Price Drives Coffee Sales, but Quality Makes it a Destination

businesses-celebrate-national-coffee-day01When it comes to your brew program, can you compete with the big boys or are you willing to concede this important customer?

By Jim Callahan.

Starbucks taught the industry that consumers will readily pay double and even triple the normal price for a clean, upscale and trendy atmosphere where they can obtain a more robust cup of coffee.

Starbucks’ wide variety of coffees, lattes, cappuccinos and espressos are so unique that they are discussed and consumed everywhere from the board room to construction sites. The brand has succeeded in building and achieving universal appeal and acceptance.

McDonald’s, too, recognized that consumers were gravitating toward a bolder brew and brought to market a redesigned and upgraded coffee program at more affordable prices, all during the worst recession this country has experienced in 75 years. 

With the knowledge that price alone no longer rules consumer purchasing decisions, McDonald’s developed an upscale coffee program centered around a genuinely superior cup of coffee. Through massive advertising, they convinced a flavor-craving motoring public that a great cup of coffee at a reasonable price was waiting for them.

But I’ve watched the hamburger chain double down its bet across all of its beverages. McDonald’s has also found great success in bringing back the popularity of milkshakes, sundaes and frappes, all of which can be deliciously dressed up with mountains of swirled whipped cream, chocolate syrup and other tasty toppings.

Having experienced this success, McDonald’s continues to make serious inroads into our fountain drink business by periodically offering ultra competitive prices–prices that are almost too difficult for even our loyalist customers to ignore.

Fighting Back
So, where does this leave us?  For the vast majority of c-store chains it creates an even greater sense of urgency to get dispensed hot and cold beverage programs in order. Between retail powerhouses like McDonald’s and Starbucks and the c-store industry’s top quartile chains like QuikTrip, RaceTrac, Wawa, Sheetz and the like, the level of competition is quite simply as difficult as it has ever been.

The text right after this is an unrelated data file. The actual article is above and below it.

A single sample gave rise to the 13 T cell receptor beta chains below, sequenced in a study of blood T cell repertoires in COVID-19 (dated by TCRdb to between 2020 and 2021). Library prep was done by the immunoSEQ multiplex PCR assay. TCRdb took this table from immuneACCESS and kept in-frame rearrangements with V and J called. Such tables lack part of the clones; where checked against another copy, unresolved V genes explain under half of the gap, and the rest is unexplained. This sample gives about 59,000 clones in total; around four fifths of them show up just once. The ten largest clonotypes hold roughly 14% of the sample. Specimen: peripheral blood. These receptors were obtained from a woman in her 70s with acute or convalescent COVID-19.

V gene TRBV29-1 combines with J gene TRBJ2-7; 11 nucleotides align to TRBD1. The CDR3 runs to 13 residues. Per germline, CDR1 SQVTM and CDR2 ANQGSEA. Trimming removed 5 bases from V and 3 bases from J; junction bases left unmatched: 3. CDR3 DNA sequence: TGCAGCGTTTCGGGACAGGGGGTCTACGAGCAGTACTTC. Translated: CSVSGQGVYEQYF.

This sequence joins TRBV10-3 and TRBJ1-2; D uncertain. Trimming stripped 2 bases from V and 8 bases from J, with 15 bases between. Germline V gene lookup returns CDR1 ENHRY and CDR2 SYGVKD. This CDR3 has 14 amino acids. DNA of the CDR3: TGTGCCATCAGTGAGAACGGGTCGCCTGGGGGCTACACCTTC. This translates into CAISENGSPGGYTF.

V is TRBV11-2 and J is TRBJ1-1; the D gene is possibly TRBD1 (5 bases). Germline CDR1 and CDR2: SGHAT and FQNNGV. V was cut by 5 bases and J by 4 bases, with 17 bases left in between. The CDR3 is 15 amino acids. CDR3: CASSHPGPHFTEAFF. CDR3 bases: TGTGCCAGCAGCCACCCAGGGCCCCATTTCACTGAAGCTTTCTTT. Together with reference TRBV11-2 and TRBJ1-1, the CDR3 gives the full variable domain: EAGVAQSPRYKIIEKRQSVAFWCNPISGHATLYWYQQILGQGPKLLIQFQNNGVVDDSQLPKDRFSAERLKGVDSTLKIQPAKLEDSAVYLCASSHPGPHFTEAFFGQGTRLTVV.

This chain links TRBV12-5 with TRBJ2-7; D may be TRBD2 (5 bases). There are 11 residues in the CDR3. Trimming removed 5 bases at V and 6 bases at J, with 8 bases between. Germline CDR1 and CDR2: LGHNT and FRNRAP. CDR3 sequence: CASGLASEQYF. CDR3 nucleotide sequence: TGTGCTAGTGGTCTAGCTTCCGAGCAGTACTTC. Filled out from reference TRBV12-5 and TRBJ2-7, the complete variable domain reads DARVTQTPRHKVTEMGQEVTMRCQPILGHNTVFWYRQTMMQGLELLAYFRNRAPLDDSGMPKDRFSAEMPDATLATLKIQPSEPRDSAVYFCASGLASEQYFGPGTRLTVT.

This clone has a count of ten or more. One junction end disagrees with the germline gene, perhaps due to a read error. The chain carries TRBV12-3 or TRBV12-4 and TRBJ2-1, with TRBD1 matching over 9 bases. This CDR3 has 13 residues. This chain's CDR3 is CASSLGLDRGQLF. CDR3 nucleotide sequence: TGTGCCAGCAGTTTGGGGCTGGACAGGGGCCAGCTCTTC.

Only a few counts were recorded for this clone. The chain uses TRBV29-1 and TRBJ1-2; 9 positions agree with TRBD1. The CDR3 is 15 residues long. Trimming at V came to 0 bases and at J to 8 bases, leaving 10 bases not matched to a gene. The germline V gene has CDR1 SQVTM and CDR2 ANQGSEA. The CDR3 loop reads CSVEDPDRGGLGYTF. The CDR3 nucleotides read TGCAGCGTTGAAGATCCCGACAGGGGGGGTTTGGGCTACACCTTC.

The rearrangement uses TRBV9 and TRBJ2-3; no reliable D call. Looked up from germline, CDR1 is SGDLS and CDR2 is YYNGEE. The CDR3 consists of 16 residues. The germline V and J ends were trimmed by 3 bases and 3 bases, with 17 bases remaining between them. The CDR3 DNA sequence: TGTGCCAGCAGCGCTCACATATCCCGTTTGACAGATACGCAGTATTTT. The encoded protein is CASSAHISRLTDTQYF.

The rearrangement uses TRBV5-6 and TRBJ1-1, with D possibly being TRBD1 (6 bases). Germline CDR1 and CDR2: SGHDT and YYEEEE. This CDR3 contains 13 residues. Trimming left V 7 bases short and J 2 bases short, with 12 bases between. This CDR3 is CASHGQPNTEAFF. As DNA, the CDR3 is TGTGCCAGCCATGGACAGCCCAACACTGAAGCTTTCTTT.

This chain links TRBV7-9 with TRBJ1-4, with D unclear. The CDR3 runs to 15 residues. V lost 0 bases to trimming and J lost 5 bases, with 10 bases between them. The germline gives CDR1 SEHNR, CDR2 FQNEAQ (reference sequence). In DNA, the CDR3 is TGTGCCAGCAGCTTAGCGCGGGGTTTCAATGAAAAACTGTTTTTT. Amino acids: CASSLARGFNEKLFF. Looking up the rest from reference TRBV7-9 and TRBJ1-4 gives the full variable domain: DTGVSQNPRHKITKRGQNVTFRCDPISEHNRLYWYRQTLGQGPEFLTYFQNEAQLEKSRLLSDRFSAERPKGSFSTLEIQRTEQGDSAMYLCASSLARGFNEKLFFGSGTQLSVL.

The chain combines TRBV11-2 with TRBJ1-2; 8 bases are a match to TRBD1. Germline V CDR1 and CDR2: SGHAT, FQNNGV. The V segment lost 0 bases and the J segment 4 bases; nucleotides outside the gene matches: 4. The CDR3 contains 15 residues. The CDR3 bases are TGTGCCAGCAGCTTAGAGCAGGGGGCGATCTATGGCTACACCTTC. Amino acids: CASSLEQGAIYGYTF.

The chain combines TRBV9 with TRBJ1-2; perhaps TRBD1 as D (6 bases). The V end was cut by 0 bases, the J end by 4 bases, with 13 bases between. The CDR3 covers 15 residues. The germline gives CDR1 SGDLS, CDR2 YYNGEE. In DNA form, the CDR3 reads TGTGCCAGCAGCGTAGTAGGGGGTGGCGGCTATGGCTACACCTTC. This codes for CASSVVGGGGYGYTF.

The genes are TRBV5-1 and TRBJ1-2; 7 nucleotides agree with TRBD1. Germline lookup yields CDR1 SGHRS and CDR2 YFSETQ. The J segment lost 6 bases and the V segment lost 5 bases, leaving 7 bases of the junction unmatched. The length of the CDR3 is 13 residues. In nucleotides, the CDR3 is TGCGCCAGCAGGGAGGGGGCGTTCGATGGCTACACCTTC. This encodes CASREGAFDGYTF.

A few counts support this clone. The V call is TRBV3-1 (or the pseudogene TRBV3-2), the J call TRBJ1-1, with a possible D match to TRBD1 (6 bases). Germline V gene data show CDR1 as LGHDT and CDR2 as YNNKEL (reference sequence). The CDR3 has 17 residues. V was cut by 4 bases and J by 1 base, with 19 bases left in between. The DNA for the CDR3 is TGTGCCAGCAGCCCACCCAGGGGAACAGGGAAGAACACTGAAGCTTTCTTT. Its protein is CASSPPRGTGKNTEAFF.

The good news is that our industry has topnotch coffee suppliers that are willing and able to create an upscale coffee program for chains of all sizes. Plus, these supplier partners routinely express a continued desire, initiative and commitment to give your  coffee program the kind of attention it needs not only to satisfy your existing customers, but to also attract new business. This is so important for small and mid-sized chains because they risk losing market share to these bigger chains. As the larger chains grow, it has to come at someone’s expense.

My advice is to understand two things: First, coffee cannot be a niche item. It must become a destination and it must be treated as such. Second, learn to appreciate that the highly discriminating morning coffee drinker will spend much more than almost any other customer that walks through your front door. If they like your coffee, they will be back for many other things. These are customers you must keep to be successful, so own up to your shortcomings. 

Resolve to improve your offerings. Invite your coffee supplier in to elevate your hot beverage program. Tell him your vision and ask for his advice on how to help you achieve it. Learn from his expertise how to deliver an upscale coffee offering using new equipment that keeps the product fresh and is still attractive in design.
Finally, advertise and promote your offering. Make sure your employees are on board. You can be great like the top quartile chains. Showing patience and making informed decisions are the first steps toward getting there.

Jim Callahan has more than 40 years of experience as a convenience store and petroleum marketer. His Convenience Store Solutions blog appears regularly on He can be reached at (678) 485-4773 or via e-mail at


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